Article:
about 1 month ago 2 comments

This site is now powered by Ruby on Rails. Yep, completely rewrote it in Ruby. I've ported all features and posts from the old site over and everything's working flawlessly now. In fact, I've added quite a lot new features, such as comments! Yes, you can now comment on every post!

Why move to Rails?

The old code base just got pretty messy and I've worked a lot with Ruby lately so it just looked like a nice opportunity. What gave it the final kick was that I accidentally made a mistake on the site's database which deleted quite some data.

Also, I wanted to get better at Rails and Ruby too.

I've heard from people that Rails ain't a good fit for blogs, but I personally don't think so. Rails is an amazing framework which can totally be used to write a blogging engine.


  • Have similar URLs
    • At the beginning, I wanted to keep the exact same URLs, however, I quickly dropped that idea in favor of Rails' routing best practices. All old URLs are redirected, though.
  • Fix bugs from the previous version of the site
  • Add comments
  • Use existing Markdown posts
    • I wanted to be able to just "import" my previous posts and keep writing in that format, no changes.
  • Stay close to Rails' best practices
    • I wanted to create a "true" Rails site, utilizing as many of its features as possible.
  • Make the site even faster
    • The previous site wasn't slow by any means, but I wanted to make it a little faster, which I really did!
  • Use the same design
  • Add a JSON API for (almost) all pages
    • Try appending .json to the current URL! API docs will come soon (edit: they're here)!
  • Write much cleaner code

Open Source

I think about open source'ing this site's source code, but I'm not quite sure about that. We'll see.

What happened to the previous posts?

The previous posts are all imported, however, most of them are archived. This means that they don't show up on the site or in feeds, but are still there if you know the URL. I left most macOS-related posts up as they can still be quite useful. The other posts were mostly obsolete or just of low quality.

What comes next?

I'm not quite sure. I want to continue writing on this site, that's for sure, at least.

I want to write better, longer, more detailed posts in the future. Most of my previous posts were just really short without much content.

Time Machine backups on regular SMB drive

8 months ago 0 comments

I just set up my Mac to save Time Machine backups to a regular SMB share. Doing this is actually quite easy:

Step 1: Create a .sparsebundle

Open Disk Utility and choose File => New Image => Blank Image.

Give the image a name and size (check the Time Machine settings first to see how large your backups will be).


  • Set Format to Mac OS Extended (Journaled)
  • Set Encryption to 128-bit AES encryption
  • Set Partitions to Single partition - Apple Partition Map
  • Set Image Format to sparse bundle disk image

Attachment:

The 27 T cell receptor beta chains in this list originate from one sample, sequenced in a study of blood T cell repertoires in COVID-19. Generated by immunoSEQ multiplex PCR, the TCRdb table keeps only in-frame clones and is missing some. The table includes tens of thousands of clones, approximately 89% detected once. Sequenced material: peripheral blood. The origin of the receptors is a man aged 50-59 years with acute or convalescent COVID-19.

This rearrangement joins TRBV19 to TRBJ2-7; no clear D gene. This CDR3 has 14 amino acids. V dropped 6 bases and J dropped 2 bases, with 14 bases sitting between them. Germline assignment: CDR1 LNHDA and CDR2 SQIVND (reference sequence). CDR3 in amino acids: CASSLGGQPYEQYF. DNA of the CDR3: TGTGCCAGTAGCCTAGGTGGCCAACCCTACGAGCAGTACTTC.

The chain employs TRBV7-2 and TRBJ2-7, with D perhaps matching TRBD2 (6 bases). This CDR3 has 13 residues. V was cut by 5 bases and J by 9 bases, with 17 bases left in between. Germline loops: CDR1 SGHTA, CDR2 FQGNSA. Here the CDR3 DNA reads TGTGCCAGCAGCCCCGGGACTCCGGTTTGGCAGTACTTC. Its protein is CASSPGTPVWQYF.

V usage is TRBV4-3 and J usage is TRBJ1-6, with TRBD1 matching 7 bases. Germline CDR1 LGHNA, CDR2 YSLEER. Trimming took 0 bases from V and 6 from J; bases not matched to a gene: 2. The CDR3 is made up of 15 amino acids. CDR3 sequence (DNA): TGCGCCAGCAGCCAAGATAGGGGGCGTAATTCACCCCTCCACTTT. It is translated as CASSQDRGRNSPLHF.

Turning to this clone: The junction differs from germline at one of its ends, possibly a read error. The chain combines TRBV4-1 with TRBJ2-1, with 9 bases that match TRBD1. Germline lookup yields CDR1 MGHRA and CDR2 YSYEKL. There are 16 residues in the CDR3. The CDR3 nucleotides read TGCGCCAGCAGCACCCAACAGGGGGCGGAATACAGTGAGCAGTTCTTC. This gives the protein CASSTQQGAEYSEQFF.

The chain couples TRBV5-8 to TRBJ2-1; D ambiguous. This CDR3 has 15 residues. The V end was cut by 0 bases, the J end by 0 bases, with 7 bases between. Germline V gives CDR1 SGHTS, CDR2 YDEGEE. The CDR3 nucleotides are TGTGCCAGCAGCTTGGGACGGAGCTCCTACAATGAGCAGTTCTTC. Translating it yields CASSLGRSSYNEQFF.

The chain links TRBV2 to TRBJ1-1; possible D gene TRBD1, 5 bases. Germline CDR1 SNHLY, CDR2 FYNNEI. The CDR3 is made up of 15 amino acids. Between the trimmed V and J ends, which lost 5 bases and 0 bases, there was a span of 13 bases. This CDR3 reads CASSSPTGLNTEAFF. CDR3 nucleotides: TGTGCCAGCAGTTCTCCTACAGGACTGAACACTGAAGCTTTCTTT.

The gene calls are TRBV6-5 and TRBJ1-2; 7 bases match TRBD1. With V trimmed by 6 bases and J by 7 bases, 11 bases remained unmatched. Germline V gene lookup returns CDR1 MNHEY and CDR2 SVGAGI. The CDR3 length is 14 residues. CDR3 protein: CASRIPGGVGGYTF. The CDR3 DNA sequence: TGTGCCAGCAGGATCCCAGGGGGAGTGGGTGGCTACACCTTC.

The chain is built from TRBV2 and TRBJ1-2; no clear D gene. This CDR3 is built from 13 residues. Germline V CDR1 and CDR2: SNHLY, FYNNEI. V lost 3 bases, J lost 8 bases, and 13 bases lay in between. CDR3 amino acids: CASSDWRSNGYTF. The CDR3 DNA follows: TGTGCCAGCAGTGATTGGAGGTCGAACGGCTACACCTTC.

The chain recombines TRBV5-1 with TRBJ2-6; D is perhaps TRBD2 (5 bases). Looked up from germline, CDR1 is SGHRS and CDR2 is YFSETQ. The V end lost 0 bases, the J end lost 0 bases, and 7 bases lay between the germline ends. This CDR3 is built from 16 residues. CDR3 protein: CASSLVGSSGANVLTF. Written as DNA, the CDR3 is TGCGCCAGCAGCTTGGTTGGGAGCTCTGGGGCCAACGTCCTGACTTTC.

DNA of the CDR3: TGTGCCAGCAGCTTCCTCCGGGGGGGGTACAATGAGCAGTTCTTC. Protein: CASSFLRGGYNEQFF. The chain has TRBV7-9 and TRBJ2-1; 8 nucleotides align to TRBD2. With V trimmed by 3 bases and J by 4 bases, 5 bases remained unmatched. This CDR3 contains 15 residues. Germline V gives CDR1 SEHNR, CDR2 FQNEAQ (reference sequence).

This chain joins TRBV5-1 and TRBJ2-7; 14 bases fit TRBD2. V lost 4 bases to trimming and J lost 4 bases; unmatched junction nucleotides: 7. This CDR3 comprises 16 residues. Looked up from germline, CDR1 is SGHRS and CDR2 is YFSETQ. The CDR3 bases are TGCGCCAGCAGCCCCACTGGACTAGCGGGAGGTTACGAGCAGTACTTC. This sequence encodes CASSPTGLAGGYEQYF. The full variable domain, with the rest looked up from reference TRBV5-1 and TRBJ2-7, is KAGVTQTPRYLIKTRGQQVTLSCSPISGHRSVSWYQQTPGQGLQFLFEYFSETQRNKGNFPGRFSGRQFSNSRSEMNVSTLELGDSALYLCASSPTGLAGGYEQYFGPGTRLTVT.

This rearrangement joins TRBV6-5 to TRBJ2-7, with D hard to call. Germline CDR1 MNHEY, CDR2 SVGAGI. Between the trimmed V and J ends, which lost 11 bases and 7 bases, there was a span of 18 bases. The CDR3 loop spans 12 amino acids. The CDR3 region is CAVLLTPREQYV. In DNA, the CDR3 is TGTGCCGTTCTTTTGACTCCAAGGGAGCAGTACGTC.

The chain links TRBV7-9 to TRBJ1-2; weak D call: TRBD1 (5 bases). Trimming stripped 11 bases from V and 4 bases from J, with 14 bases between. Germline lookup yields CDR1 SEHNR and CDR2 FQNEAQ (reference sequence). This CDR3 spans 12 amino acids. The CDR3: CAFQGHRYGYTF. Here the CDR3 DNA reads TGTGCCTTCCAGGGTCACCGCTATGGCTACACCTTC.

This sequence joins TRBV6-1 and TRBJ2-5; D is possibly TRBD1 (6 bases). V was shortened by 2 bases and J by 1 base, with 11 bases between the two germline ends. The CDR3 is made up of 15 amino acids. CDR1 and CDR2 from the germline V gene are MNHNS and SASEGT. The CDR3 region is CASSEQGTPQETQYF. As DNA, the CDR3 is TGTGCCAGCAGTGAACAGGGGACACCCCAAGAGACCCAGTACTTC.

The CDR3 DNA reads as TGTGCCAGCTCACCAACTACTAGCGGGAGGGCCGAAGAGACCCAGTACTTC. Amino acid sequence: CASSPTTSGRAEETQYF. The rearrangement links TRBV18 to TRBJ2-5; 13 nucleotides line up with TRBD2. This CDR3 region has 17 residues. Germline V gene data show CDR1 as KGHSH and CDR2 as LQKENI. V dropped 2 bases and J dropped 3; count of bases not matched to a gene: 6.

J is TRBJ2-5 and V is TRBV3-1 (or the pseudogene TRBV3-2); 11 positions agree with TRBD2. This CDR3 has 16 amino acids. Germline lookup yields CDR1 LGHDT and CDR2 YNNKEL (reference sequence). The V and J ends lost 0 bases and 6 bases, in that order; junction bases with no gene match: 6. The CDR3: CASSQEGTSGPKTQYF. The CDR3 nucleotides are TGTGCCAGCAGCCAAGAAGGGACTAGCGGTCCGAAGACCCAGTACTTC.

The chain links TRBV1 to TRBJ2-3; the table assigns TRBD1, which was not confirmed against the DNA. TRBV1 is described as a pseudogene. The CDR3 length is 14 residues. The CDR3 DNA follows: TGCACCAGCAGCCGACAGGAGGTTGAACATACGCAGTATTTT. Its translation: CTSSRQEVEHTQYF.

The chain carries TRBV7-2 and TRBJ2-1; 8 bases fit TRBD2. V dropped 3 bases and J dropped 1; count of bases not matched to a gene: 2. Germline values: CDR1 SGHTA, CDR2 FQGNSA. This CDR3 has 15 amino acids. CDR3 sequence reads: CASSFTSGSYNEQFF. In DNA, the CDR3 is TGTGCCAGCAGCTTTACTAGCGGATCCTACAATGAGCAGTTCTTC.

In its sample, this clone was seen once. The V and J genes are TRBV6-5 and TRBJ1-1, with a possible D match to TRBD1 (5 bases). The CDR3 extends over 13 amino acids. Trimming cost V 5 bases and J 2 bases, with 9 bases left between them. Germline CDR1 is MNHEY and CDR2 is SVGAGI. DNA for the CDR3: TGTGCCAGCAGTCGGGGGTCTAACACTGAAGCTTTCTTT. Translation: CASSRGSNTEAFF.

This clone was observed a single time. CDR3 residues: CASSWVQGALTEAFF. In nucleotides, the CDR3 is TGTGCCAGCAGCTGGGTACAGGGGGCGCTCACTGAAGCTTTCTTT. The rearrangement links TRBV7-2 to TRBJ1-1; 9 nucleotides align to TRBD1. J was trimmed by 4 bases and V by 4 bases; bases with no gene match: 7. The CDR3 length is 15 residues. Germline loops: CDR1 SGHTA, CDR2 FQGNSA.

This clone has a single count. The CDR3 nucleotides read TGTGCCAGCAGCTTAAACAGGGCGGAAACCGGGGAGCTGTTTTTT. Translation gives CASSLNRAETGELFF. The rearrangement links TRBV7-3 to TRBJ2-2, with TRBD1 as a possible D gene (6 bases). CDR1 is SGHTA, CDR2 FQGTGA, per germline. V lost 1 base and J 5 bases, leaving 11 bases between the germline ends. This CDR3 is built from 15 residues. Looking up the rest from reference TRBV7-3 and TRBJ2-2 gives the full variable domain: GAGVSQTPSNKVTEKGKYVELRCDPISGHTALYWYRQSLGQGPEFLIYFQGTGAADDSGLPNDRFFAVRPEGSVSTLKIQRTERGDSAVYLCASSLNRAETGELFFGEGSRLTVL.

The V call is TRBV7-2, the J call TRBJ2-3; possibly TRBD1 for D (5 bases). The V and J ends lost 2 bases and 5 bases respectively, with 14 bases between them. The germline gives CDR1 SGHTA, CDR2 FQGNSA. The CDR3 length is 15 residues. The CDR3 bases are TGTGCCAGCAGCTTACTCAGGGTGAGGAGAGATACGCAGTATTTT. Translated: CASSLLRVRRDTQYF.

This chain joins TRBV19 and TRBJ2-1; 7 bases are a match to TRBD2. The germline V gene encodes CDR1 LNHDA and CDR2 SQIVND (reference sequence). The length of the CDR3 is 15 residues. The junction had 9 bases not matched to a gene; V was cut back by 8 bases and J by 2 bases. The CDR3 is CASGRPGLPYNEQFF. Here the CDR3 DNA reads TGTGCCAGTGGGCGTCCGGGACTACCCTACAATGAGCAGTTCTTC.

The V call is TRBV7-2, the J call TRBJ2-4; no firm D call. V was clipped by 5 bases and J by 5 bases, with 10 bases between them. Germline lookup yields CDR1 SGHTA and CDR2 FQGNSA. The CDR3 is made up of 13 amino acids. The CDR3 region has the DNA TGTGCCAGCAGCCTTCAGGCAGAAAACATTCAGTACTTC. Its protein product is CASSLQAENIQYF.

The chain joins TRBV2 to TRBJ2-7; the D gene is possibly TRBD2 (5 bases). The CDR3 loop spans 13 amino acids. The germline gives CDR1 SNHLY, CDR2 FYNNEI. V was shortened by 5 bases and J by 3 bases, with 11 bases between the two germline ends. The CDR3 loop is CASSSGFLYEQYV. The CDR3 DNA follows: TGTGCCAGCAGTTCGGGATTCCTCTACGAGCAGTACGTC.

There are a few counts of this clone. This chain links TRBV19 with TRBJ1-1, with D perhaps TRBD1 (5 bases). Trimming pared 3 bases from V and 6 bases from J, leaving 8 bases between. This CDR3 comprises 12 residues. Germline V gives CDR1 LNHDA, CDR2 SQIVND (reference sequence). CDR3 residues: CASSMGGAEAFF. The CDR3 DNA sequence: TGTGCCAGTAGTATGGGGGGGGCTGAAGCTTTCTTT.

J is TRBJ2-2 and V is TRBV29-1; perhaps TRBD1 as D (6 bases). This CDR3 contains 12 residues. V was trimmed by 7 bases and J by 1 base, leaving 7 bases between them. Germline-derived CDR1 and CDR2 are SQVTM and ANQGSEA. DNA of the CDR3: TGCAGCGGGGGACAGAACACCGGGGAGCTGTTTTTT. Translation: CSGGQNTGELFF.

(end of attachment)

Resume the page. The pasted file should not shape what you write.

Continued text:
Now click Create.

Step 2: Copy the .sparsebundle to your server

Unmount the .sparsebundle by clicking the eject icon next to the image's name in the Finder sidebar. Now copy the .sparsebundle onto your server. You can now delete the original version from your Mac, just make sure that the copy is on your server.

Step 3: Configure Time Machine

Open up a new Terminal window and type

sudo tmutil setdestination "/Volumes/NameOfYourImage"

(replace NameOfYourImage with the name of your .sparsebundle image)

Congratulations, you're done! Now you can start a new backup in the Time Machine settings.

Clean macOS dot underscore files

9 months ago 0 comments

If your directories are full of files like ._filename, simply run dot_clean -n <DIRECTORY> to merge them with their corresponding native files.

The option -n means that every ._ file which can't be merged will be deleted. For more information on that, run man dot_clean (web version).

Restarting the audio process in macOS

10 months ago 0 comments

Just in case your Mac refuses to play sounds, try killing CoreAudio, it will restart shortly after:

sudo kill -9 `ps ax|grep 'coreaudio[a-z]' | awk '{print $1}'`

Works perfectly fine to fix sound output on my Mac on 10.14!


Get rid of the macOS Catalina update badge

about 1 year ago 0 comments

This happened lately. I disabled searching for updates on my Mac, because I want to stay on 10.14, but accidentally opened the update preference pane, which then started to search for an update.

Since then, the settings icon in the dock had this red badge indicating, that there's an update available.

That's really distracting, so I tried out many commands to remove it, but none of them worked. One was working in 10.13 and lower only, another one required you to do it before the update was found, ...

But I ended up with this command, which actually worked: defaults write AttentionPrefBundleIDs 0 && killall Dock (Source).